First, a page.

My New Blog: The Mystery of Consciousness, and Why It Matters

I’ve just begun a new blog dealing with deep puzzles about the nature of consciousness. Here’s the first posting:

This is the first entry of a new blog dealing with deep puzzles about the nature of consciousness. I will be exploring issues that will be addressed in more detail in my forthcoming book, Your Living Mind: The Mystery of Consciousness and Why It Matters to You. My main focus will be the question of whether it is possible that conscious experiences are brain events.

If you are already convinced that the mind is wedged in between our ears, don’t be too sure that this is obvious. The puzzles involved are far more profound than I realized when I first immersed myself in this issue in the early 1990’s. How could a sensuous experience – the tingle of a caress, the scent of lilacs, the sight of day-glo orange – occur within a brain? Some brilliant scholars have concluded that we can never answer this question satisfactorily.

The basis of their skepticism varies according to their theoretical orientation. But they all agree that it is extremely difficult to show that sensory experiences are brain activities in a way that makes this understandable. Their pessimism involves more than just the worry that consciousness and neural dynamics are too complicated for us to grasp at this time. They believe that understanding how perceptual experiences occur within the brain is virtually impossible in principle, either because experiences do not occur within the brain or because we can never understand how they could.

This blog will wrestle with the remarkable issues associated with this conundrum, trying to show how the conscious mind could, in principle, exist within the brain.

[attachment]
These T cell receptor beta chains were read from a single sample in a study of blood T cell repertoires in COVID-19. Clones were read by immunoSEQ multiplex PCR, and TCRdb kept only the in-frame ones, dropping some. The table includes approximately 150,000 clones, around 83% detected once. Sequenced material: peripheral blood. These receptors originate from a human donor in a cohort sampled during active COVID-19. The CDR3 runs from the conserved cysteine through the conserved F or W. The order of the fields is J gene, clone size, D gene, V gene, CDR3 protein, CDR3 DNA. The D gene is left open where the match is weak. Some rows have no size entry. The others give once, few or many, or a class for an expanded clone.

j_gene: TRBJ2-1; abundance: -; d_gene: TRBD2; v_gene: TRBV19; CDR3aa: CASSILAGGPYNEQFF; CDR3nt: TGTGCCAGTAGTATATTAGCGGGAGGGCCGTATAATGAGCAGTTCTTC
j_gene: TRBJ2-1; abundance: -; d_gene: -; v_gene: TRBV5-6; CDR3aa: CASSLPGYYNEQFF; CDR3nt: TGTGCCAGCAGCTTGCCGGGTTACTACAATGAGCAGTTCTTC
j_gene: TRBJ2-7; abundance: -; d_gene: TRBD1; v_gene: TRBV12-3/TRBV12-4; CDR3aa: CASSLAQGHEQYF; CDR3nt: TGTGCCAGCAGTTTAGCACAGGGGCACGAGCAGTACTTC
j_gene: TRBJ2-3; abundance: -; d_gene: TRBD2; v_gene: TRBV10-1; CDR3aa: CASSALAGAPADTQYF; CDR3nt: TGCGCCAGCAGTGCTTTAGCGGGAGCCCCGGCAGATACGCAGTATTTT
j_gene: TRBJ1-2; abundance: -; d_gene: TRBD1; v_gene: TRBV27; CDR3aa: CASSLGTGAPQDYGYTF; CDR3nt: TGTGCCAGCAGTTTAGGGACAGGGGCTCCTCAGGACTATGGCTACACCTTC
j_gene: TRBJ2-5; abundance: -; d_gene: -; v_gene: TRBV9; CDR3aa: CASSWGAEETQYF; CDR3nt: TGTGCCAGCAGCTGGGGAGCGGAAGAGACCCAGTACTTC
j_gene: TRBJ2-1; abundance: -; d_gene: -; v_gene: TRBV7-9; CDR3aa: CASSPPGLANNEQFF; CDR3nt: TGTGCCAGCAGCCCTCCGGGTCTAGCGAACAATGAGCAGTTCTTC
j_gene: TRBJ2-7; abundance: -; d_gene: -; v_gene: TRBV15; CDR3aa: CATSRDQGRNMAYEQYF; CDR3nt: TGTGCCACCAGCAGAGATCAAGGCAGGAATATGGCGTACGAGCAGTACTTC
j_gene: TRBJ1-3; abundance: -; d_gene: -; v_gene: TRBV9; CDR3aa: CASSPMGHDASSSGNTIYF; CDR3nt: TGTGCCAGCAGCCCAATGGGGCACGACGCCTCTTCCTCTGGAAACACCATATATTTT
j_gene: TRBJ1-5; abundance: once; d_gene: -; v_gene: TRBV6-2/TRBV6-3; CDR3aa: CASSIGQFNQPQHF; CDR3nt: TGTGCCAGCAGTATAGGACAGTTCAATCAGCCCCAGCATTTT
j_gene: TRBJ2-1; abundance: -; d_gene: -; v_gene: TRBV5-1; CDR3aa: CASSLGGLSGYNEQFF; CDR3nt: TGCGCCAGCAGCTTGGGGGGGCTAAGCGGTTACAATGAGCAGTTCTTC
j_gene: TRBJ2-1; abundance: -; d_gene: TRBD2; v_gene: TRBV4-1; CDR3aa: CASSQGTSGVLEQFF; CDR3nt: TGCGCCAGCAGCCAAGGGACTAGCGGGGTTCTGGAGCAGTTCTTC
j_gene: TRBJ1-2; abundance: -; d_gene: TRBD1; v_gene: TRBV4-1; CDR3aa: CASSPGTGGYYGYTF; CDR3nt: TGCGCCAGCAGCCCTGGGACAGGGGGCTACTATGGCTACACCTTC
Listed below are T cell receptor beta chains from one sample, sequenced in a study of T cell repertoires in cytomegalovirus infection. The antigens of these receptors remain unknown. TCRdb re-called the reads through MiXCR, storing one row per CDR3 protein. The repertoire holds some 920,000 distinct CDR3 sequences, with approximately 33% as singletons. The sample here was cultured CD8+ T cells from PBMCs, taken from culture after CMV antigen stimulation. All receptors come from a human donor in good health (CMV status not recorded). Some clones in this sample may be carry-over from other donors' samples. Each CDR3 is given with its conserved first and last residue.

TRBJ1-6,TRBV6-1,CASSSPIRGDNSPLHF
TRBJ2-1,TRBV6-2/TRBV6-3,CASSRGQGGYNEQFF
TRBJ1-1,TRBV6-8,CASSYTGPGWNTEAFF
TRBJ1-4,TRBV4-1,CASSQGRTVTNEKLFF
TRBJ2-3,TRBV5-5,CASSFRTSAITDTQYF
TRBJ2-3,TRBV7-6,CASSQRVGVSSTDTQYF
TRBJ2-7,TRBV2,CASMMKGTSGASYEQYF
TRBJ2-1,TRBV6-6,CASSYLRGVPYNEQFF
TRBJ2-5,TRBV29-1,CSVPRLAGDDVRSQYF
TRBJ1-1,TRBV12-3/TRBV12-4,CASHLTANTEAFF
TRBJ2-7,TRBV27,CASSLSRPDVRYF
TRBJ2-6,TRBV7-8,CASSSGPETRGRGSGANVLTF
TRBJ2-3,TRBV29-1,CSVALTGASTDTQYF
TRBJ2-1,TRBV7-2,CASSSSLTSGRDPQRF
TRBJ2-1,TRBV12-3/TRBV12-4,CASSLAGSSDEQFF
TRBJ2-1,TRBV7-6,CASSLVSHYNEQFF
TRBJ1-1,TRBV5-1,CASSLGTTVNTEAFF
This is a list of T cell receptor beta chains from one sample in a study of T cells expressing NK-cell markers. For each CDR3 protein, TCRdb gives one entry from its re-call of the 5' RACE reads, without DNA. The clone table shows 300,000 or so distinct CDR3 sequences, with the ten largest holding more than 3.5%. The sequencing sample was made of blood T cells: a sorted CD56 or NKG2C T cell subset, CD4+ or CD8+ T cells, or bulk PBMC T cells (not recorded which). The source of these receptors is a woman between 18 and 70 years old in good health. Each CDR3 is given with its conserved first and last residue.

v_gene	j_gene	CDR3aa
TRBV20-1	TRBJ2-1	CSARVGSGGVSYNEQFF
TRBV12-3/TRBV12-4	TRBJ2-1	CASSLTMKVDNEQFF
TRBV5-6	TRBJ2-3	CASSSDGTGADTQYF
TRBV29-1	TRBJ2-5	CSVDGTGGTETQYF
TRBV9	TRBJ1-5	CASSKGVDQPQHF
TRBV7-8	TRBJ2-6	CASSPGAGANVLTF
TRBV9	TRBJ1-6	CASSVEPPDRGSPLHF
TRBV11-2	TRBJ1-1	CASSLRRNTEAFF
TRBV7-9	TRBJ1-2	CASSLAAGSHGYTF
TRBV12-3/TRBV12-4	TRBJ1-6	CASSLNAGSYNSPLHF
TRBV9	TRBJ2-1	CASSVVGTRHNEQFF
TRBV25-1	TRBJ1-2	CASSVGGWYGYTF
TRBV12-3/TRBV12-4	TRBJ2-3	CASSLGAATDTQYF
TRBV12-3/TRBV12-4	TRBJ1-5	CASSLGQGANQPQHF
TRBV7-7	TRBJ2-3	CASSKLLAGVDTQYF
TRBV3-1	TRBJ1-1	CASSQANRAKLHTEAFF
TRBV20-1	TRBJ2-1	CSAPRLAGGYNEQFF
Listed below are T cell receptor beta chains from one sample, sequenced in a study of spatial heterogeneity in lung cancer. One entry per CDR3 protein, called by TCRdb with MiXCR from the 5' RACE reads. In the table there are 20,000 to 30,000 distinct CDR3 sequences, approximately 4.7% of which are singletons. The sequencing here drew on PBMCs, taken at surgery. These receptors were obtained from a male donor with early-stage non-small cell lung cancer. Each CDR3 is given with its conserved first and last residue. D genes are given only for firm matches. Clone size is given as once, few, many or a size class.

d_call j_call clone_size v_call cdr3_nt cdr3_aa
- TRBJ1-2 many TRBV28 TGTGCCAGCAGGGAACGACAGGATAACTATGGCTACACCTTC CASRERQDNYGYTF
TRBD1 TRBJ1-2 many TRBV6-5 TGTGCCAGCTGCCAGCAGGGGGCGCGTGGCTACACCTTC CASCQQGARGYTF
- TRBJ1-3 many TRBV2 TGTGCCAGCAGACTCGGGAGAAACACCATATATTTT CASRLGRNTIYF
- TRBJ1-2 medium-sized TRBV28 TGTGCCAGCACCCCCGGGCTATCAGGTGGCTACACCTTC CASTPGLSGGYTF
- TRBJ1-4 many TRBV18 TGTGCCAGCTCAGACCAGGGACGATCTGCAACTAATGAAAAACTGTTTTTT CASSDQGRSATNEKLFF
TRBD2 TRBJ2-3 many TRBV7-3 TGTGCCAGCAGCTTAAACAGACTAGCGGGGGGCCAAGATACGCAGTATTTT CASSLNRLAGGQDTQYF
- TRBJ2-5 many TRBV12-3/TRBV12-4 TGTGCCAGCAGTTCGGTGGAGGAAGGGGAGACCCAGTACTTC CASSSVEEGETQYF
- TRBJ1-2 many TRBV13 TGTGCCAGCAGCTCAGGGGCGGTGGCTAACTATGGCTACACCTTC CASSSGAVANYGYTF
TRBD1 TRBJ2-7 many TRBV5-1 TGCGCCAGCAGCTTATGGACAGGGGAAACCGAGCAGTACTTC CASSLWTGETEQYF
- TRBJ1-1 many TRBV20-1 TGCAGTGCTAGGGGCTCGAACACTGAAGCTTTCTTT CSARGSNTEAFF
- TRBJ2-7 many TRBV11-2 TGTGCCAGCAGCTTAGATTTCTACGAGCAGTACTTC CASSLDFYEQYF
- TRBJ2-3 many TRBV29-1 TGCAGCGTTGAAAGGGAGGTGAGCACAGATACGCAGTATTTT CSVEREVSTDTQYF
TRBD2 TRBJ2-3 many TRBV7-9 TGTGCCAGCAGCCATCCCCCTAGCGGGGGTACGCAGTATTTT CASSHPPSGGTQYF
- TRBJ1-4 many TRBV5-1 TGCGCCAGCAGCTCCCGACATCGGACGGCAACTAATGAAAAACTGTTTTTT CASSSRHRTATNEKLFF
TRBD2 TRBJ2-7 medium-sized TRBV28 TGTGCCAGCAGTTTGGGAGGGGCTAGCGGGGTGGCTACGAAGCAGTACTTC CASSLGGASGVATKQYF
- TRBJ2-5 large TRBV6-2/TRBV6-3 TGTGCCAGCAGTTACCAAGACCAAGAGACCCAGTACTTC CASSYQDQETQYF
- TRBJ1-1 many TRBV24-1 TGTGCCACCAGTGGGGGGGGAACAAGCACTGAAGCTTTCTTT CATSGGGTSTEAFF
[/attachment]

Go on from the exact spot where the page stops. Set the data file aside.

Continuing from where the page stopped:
I would appreciate candid feedback about my ideas, partly because I realize that communicating clearly about consciousness is remarkably difficult. Whenever you read something in this blog that seems muddled or confusing, please let me know. I hope you will find value in The Mystery of Consciousness, and Why It Matters.

Roger Christan Schriner

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Physicalism’s Ugly-Contest, Round Two

In Bridging the God Gap I contend that intelligent and well-informed theism and intelligent/well-informed atheism are both legitimate viewpoints. Atheism typically maintains that the universe is entirely physical, and some people think this reduces human beings to the status of “mere” machines. In my previous post I embedded two blankly robotic images from the covers of books about physicalism, and asked, “Who would want to be like that?”

I’ve just received the latest edition of The Philosopher’s Magazine, an excellent publication that opens a window into the world of contemporary philosophy. The cover theme is “Building better humans,” so presumably the cover attempts to depict an improved version of homo sapiens. Check this image and ask yourself, “Does this look like an improvement?”

(This URL will probably bring up a list of sites. Click on “Exact Editions – The Philosophers’ Magazine.”)

Is this a positive image? It does look rather formidable. But it falls into a long tradition of sci-fi imagery, portraying future humans as robotlike. Notice that the eyes are blank, as if devoid of emotion or motivation. I’m reminded of lines about another robotlike fellow, from W.H. Auden’s poem, “The Unknown Citizen.”

“Was he free? Was he happy? The question is absurd:
Had anything been wrong, we should certainly have heard.”

The Philosophers’ Magazine certainly has no reason to make physicalism look ugly. Perhaps without knowing it, cover illustrators use the “scare ‘em to make ‘em look” strategy.

Have any of you seen highly positive images of humans-conceived-as-physical or humans-of-the-high-tech-future? Is so, I’d love to see them.

Roger Christan Schriner

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Whacking on Materialism, with the Ugly Stick

I’ve posted a few entries lately about materialism – not the love of owning material goods, but rather the physicalist idea that every entity is made out of matter. Many people react quite negatively to this notion. To them, the claim that the mind is the brain, or even the idea that mind and brain are intimately connected, seems to undermine our dignity, reducing us to the status of “mere” machines.